The facility absolutely must have an emergency plan in place. Will they call your vet or take your dog to a nearby clinic if it falls ill or has an accident? Who is authorized to make medical decisions when you’re not around? It’s important to have the emergency plan in writing, as vets shouldn’t provide any health services to an animal without the consent of the pet’s owner.
8. Make an appointment.
Once you’ve further narrowed down your search, it’s time to request an in-person meet-and-greet. This will allow you to ask any questions about the facility, its caretakers, and its policies.
9. Tour the facility.
You should also have the chance to tour the grounds during your meet and greet. This will give you a better feel for how the place operates and if it’s to your standards.
While on your tour, keep your eyes peeled for anything suspicious and note the building’s status. Is it clean? What do the pet rooms look like? Are the floors cement, and are there beds in the kennels?
Put your nose to work, too. Does it smell clean, or is there a strong scent of cleaning chemicals or feces?
10. Ask questions.
The meet and greet is the perfect time for you to ask any questions you have. There are probably a lot of them. Write them down as you think of them, and bring the paper with you, so you don’t draw a blank when put on the spot.
The 5 Red Flags to Be on the Lookout For
Now that you know how to find the perfect boarding facility, let’s review some things that should immediately create red flags for you.
1. The facility is hesitant to allow tours of its facilities.
Any legitimate boarding facility will be more than happy to give you a tour around the grounds. However, if they seem dodgy when you request a tour, we recommend steering clear of them and finding another company that’s more than happy to accommodate your request.
2. There are no outdoor runs or fenced-in yards.
If the facility doesn’t have an outdoor run with doggy doors, chances are the dogs are being hand-walked when it’s time to go potty. In addition, if they don’t have fenced-in yards, your dog will probably spend most of its time in a crate or small kennel. This means it won’t get the adequate exercise it needs and may even be forced to use the bathroom in the same area it’s sleeping in.
3. There are too many dogs for the space.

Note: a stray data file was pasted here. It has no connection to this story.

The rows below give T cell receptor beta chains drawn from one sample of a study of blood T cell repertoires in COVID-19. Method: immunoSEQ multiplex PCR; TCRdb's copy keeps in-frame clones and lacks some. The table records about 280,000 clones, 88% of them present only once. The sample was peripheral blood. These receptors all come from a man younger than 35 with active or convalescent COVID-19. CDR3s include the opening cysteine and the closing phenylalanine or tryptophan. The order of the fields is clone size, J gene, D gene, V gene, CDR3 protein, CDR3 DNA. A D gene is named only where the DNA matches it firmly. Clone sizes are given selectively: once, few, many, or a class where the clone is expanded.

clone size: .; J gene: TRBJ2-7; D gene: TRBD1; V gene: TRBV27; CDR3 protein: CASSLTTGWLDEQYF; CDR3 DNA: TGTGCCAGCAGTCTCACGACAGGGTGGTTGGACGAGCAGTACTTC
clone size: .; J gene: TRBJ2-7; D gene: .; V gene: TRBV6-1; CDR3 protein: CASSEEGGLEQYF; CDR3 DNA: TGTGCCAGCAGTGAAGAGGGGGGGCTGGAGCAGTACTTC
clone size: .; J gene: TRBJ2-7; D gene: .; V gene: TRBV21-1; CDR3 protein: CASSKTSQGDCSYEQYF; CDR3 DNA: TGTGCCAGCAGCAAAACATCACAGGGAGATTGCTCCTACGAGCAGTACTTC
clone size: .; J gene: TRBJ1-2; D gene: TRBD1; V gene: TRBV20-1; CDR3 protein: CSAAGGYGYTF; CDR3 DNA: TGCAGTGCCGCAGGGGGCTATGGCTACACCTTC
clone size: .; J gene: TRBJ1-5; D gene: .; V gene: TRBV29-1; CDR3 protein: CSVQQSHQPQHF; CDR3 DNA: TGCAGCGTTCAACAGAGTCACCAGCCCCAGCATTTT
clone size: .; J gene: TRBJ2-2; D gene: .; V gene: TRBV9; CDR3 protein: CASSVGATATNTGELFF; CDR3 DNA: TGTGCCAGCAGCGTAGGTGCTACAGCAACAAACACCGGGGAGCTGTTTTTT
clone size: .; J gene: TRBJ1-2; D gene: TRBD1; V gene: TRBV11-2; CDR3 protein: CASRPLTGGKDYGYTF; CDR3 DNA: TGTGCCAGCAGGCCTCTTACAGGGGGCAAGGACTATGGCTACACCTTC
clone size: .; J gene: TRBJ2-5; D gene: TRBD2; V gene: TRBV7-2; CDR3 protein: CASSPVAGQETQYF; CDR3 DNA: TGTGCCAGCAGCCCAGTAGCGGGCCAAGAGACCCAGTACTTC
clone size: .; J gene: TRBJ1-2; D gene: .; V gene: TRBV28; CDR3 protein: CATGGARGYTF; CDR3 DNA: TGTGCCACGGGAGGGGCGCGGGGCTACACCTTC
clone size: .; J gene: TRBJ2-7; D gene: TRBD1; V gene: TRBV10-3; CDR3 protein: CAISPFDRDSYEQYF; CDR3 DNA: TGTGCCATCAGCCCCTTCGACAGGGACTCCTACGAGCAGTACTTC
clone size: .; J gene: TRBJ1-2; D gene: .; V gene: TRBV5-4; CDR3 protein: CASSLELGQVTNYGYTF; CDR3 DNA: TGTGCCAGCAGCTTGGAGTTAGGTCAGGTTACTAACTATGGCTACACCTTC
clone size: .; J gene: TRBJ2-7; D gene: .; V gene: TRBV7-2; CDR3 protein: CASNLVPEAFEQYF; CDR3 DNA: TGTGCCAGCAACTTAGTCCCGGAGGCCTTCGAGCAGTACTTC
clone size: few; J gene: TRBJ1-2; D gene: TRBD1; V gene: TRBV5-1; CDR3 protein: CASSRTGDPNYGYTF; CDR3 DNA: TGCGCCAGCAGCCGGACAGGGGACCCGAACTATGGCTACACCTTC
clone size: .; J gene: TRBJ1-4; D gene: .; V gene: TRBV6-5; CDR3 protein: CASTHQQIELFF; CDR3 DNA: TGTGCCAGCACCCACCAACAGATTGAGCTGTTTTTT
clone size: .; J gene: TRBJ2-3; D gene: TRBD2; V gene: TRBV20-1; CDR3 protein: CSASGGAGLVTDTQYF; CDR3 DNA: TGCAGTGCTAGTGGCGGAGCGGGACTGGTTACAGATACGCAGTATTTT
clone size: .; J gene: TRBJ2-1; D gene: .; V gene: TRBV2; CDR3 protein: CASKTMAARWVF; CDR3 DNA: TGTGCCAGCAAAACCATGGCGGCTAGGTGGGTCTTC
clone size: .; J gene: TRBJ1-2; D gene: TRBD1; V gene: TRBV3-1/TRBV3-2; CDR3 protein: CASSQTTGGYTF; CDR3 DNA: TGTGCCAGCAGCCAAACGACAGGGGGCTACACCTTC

Quality dog boarding facilities know they have limits and won’t continue accepting dogs once they’re at capacity. Too many dogs in a small space, especially if they’re grouped inappropriately, can be a recipe for disaster.
4. They are hard to get a hold of.
The last thing you want to do is leave your dog with a facility that is hard to contact. There may come a point in your time away where you need to get a hold of the facility to check in on your pets, and if they don’t respond right away or, worse yet, don’t bother answering the phone, that’s going to put a damper on your trip.
If you call or email the facility to inquire about their services and don’t get a response back in a timely fashion, you may want to move on to the next facility.
5. They don’t ask about your dog’s background.
Any legitimate dog boarding facility or doggy daycare will inquire about your dog’s behavior and background. This is not only so they can get to know your dog better but so they can gauge whether it will be a good fit for their services.
If the facility operator doesn’t ask about your pup’s medical history or behavior, they probably didn’t do it for the other dogs in their care. Imagine how dangerous it would be to have a dog with an aggressive past in the same facility as many other dogs.
Choosing the perfect boarding facility for your dog can feel impossible at first. You have a lot of research and interviews with potential facilities ahead of you, but the extra work you’ll put into finding the perfect one will be more than worth it. You can never ask too many questions or be too careful about your dog’s life.
Before leaving your pup at your chosen facility, go through their policies and agreements with a fine-tooth comb to ensure you didn’t miss any essential information or rules.
Featured Image Credit: Jayme Burrows, Shutterstock